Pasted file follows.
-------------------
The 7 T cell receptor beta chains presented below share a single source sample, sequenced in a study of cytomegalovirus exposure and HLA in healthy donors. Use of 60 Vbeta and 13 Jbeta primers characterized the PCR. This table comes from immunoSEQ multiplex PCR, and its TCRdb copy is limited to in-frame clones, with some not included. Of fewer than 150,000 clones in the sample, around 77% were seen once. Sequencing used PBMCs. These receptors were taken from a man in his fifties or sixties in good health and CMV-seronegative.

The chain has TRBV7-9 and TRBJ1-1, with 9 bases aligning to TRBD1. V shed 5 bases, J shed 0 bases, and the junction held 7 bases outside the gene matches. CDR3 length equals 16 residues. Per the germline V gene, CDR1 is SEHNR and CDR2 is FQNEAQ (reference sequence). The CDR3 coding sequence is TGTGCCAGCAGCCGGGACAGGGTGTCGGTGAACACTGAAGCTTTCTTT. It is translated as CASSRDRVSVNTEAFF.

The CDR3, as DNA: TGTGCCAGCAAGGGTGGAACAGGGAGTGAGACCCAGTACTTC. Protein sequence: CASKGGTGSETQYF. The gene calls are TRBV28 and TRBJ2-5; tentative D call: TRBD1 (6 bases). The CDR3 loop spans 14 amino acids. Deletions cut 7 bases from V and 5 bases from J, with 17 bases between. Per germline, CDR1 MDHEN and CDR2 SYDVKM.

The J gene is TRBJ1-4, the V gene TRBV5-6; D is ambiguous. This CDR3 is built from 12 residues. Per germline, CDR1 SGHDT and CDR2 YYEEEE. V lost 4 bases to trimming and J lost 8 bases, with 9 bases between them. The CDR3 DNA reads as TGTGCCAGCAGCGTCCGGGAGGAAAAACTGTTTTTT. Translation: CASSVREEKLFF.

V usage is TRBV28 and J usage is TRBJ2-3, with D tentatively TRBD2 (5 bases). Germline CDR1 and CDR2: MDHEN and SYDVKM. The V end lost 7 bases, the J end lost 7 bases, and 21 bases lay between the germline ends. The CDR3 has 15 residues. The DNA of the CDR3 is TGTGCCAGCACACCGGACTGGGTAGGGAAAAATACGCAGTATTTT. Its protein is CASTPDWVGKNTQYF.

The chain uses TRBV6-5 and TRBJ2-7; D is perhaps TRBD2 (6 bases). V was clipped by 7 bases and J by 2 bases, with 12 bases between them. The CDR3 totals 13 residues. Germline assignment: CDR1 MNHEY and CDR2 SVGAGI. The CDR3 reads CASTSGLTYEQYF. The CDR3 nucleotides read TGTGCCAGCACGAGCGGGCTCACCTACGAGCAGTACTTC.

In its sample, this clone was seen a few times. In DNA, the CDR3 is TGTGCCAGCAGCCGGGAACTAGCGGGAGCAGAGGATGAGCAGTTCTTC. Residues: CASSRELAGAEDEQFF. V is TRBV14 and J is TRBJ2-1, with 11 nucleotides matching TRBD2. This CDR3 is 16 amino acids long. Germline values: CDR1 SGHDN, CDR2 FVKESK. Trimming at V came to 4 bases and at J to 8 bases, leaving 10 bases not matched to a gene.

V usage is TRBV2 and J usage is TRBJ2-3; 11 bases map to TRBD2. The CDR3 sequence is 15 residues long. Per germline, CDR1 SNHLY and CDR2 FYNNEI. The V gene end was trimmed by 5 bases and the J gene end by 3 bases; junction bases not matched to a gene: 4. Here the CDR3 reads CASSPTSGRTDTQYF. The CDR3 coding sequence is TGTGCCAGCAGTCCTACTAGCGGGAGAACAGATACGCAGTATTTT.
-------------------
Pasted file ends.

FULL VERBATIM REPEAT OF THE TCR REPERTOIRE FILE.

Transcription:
The 7 T cell receptor beta chains presented below share a single source sample, sequenced in a study of cytomegalovirus exposure and HLA in healthy donors. Use of 60 Vbeta and 13 Jbeta primers characterized the PCR. This table comes from immunoSEQ multiplex PCR, and its TCRdb copy is limited to in-frame clones, with some not included. Of fewer than 150,000 clones in the sample, around 77% were seen once. Sequencing used PBMCs. These receptors were taken from a man in his fifties or sixties in good health and CMV-seronegative.

The chain has TRBV7-9 and TRBJ1-1, with 9 bases aligning to TRBD1. V shed 5 bases, J shed 0 bases, and the junction held 7 bases outside the gene matches. CDR3 length equals 16 residues. Per the germline V gene, CDR1 is SEHNR and CDR2 is FQNEAQ (reference sequence). The CDR3 coding sequence is TGTGCCAGCAGCCGGGACAGGGTGTCGGTGAACACTGAAGCTTTCTTT. It is translated as CASSRDRVSVNTEAFF.

The CDR3, as DNA: TGTGCCAGCAAGGGTGGAACAGGGAGTGAGACCCAGTACTTC. Protein sequence: CASKGGTGSETQYF. The gene calls are TRBV28 and TRBJ2-5; tentative D call: TRBD1 (6 bases). The CDR3 loop spans 14 amino acids. Deletions cut 7 bases from V and 5 bases from J, with 17 bases between. Per germline, CDR1 MDHEN and CDR2 SYDVKM.

The J gene is TRBJ1-4, the V gene TRBV5-6; D is ambiguous. This CDR3 is built from 12 residues. Per germline, CDR1 SGHDT and CDR2 YYEEEE. V lost 4 bases to trimming and J lost 8 bases, with 9 bases between them. The CDR3 DNA reads as TGTGCCAGCAGCGTCCGGGAGGAAAAACTGTTTTTT. Translation: CASSVREEKLFF.

V usage is TRBV28 and J usage is TRBJ2-3, with D tentatively TRBD2 (5 bases). Germline CDR1 and CDR2: MDHEN and SYDVKM. The V end lost 7 bases, the J end lost 7 bases, and 21 bases lay between the germline ends. The CDR3 has 15 residues. The DNA of the CDR3 is TGTGCCAGCACACCGGACTGGGTAGGGAAAAATACGCAGTATTTT. Its protein is CASTPDWVGKNTQYF.

The chain uses TRBV6-5 and TRBJ2-7; D is perhaps TRBD2 (6 bases). V was clipped by 7 bases and J by 2 bases, with 12 bases between them. The CDR3 totals 13 residues. Germline assignment: CDR1 MNHEY and CDR2 SVGAGI. The CDR3 reads CASTSGLTYEQYF. The CDR3 nucleotides read TGTGCCAGCACGAGCGGGCTCACCTACGAGCAGTACTTC.

In its sample, this clone was seen a few times. In DNA, the CDR3 is TGTGCCAGCAGCCGGGAACTAGCGGGAGCAGAGGATGAGCAGTTCTTC. Residues: CASSRELAGAEDEQFF. V is TRBV14 and J is TRBJ2-1, with 11 nucleotides matching TRBD2. This CDR3 is 16 amino acids long. Germline values: CDR1 SGHDN, CDR2 FVKESK. Trimming at V came to 4 bases and at J to 8 bases, leaving 10 bases not matched to a gene.

V usage is TRBV2 and J usage is TRBJ2-3; 11 bases map to TRBD2. The CDR3 sequence is 15 residues long. Per germline, CDR1 SNHLY and CDR2 FYNNEI. The V gene end was trimmed by 5 bases and the J gene end by 3 bases; junction bases not matched to a gene: 4. Here the CDR3 reads CASSPTSGRTDTQYF. The CDR3 coding sequence is TGTGCCAGCAGTCCTACTAGCGGGAGAACAGATACGCAGTATTTT.